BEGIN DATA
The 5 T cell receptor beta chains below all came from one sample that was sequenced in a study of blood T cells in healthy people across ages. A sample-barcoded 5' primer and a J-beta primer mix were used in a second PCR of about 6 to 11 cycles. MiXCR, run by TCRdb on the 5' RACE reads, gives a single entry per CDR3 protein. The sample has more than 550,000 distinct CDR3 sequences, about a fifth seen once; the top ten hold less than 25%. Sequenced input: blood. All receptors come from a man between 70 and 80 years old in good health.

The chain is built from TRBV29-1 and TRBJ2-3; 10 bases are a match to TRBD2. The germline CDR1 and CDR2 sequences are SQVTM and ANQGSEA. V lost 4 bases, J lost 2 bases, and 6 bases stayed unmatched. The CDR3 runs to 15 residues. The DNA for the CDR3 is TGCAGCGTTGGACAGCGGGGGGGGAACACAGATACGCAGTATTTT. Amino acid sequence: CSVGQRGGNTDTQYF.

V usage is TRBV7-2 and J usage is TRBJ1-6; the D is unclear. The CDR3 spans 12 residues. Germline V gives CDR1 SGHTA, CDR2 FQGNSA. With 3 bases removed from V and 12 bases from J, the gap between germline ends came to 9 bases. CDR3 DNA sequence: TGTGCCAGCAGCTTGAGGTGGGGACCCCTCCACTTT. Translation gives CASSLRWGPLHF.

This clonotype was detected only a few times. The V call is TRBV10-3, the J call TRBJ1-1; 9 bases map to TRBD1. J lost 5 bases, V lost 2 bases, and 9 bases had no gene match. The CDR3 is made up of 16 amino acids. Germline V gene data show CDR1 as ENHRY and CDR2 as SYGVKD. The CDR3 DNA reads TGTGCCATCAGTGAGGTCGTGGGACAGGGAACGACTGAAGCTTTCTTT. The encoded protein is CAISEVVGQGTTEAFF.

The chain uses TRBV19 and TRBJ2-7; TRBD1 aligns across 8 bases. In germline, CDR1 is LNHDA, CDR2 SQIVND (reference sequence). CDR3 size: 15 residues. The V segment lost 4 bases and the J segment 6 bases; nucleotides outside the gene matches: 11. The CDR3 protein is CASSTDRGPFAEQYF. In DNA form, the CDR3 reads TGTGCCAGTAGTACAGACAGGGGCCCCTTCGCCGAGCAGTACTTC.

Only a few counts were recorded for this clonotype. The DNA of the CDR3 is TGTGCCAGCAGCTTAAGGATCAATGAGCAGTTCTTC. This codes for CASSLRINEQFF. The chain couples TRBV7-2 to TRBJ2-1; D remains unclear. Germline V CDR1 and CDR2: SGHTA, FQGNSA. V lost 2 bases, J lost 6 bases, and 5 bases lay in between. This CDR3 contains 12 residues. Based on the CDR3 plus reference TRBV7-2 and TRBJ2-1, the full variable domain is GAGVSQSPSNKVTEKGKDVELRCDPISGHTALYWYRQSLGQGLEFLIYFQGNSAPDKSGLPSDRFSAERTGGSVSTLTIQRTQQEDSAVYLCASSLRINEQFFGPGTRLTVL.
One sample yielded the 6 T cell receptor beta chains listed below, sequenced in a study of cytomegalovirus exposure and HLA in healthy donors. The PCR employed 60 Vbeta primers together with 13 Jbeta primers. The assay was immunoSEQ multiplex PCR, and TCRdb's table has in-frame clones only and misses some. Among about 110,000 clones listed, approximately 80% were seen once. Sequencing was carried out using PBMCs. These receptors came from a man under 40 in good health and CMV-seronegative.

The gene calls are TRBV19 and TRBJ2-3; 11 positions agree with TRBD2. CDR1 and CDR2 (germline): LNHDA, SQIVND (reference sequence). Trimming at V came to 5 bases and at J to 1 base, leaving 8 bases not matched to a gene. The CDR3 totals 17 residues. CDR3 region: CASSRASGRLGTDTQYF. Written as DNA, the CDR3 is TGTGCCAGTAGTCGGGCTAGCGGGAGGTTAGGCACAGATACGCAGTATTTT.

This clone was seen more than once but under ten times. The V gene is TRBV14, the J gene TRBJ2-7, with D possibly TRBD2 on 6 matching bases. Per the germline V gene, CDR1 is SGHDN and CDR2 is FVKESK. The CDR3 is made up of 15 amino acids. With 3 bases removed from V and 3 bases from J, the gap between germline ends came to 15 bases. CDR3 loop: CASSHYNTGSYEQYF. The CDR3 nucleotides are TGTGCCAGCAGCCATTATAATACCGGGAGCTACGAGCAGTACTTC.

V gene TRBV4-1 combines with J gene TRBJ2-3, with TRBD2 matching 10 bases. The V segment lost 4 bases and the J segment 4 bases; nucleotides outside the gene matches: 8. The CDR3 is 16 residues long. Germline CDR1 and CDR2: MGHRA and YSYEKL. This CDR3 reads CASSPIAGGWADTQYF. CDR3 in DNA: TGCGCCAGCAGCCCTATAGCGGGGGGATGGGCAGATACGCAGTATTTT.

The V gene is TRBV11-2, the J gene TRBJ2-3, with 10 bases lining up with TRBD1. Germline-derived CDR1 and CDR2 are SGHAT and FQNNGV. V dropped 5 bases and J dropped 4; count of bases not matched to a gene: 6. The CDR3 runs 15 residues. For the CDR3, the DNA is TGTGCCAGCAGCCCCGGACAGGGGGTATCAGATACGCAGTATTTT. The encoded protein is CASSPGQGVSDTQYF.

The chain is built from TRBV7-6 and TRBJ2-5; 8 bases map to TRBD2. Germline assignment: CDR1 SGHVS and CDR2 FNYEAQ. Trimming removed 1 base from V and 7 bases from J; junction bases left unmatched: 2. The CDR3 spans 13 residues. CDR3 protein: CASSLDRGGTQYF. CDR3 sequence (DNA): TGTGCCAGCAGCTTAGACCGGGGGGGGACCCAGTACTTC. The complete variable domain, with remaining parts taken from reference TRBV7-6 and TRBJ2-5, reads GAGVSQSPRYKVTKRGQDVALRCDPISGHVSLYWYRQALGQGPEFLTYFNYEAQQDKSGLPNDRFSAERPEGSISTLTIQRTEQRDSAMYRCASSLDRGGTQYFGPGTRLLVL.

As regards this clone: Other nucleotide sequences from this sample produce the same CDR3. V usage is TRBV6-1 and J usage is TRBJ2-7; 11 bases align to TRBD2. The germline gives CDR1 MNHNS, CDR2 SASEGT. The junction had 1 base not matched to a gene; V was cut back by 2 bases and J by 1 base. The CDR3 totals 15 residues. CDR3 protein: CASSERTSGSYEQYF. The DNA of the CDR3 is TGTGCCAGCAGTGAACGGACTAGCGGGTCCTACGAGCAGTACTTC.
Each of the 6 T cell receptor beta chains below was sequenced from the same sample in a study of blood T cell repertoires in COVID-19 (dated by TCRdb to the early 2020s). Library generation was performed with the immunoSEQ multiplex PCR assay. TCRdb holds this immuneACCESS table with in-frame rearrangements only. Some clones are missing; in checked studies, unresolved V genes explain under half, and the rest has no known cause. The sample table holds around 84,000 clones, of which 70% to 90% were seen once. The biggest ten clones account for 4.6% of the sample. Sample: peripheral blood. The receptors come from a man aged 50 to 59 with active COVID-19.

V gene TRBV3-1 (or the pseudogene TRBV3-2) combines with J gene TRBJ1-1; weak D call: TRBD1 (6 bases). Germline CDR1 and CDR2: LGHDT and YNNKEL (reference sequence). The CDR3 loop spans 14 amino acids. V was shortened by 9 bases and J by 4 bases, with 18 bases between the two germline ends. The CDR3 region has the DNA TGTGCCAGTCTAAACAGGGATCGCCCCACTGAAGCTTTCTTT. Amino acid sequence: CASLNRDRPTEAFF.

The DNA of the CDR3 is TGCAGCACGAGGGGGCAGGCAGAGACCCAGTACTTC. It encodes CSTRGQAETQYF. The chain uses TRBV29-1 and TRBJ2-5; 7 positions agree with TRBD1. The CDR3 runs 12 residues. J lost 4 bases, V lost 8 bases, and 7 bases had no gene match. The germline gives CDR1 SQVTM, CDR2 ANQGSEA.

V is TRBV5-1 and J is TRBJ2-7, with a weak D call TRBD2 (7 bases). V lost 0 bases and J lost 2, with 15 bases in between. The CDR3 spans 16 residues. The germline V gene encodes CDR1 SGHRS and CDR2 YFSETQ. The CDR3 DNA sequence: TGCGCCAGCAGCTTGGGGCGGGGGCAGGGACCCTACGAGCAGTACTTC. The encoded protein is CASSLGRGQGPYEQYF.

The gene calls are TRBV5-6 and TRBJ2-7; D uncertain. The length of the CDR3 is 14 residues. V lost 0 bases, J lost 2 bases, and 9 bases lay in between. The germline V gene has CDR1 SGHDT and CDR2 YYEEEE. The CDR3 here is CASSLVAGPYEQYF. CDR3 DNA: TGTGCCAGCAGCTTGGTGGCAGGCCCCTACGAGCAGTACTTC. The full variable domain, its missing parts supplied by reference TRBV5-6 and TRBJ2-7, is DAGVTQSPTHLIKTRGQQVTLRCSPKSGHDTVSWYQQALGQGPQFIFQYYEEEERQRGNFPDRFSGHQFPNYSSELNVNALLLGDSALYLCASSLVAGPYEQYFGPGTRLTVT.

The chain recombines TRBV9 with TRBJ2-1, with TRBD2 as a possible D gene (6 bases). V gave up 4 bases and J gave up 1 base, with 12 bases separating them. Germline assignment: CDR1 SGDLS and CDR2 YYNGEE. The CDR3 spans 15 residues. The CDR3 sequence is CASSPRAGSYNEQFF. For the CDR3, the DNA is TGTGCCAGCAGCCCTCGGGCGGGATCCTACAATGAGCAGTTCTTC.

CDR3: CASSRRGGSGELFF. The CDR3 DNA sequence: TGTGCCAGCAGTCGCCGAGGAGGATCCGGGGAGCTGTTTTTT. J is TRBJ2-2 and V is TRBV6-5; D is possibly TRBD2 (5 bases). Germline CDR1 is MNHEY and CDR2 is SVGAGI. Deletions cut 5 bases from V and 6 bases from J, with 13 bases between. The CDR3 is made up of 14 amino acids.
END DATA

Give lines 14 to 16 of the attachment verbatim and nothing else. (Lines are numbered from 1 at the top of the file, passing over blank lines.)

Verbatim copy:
Each of the 6 T cell receptor beta chains below was sequenced from the same sample in a study of blood T cell repertoires in COVID-19 (dated by TCRdb to the early 2020s). Library generation was performed with the immunoSEQ multiplex PCR assay. TCRdb holds this immuneACCESS table with in-frame rearrangements only. Some clones are missing; in checked studies, unresolved V genes explain under half, and the rest has no known cause. The sample table holds around 84,000 clones, of which 70% to 90% were seen once. The biggest ten clones account for 4.6% of the sample. Sample: peripheral blood. The receptors come from a man aged 50 to 59 with active COVID-19.

V gene TRBV3-1 (or the pseudogene TRBV3-2) combines with J gene TRBJ1-1; weak D call: TRBD1 (6 bases). Germline CDR1 and CDR2: LGHDT and YNNKEL (reference sequence). The CDR3 loop spans 14 amino acids. V was shortened by 9 bases and J by 4 bases, with 18 bases between the two germline ends. The CDR3 region has the DNA TGTGCCAGTCTAAACAGGGATCGCCCCACTGAAGCTTTCTTT. Amino acid sequence: CASLNRDRPTEAFF.

The DNA of the CDR3 is TGCAGCACGAGGGGGCAGGCAGAGACCCAGTACTTC. It encodes CSTRGQAETQYF. The chain uses TRBV29-1 and TRBJ2-5; 7 positions agree with TRBD1. The CDR3 runs 12 residues. J lost 4 bases, V lost 8 bases, and 7 bases had no gene match. The germline gives CDR1 SQVTM, CDR2 ANQGSEA.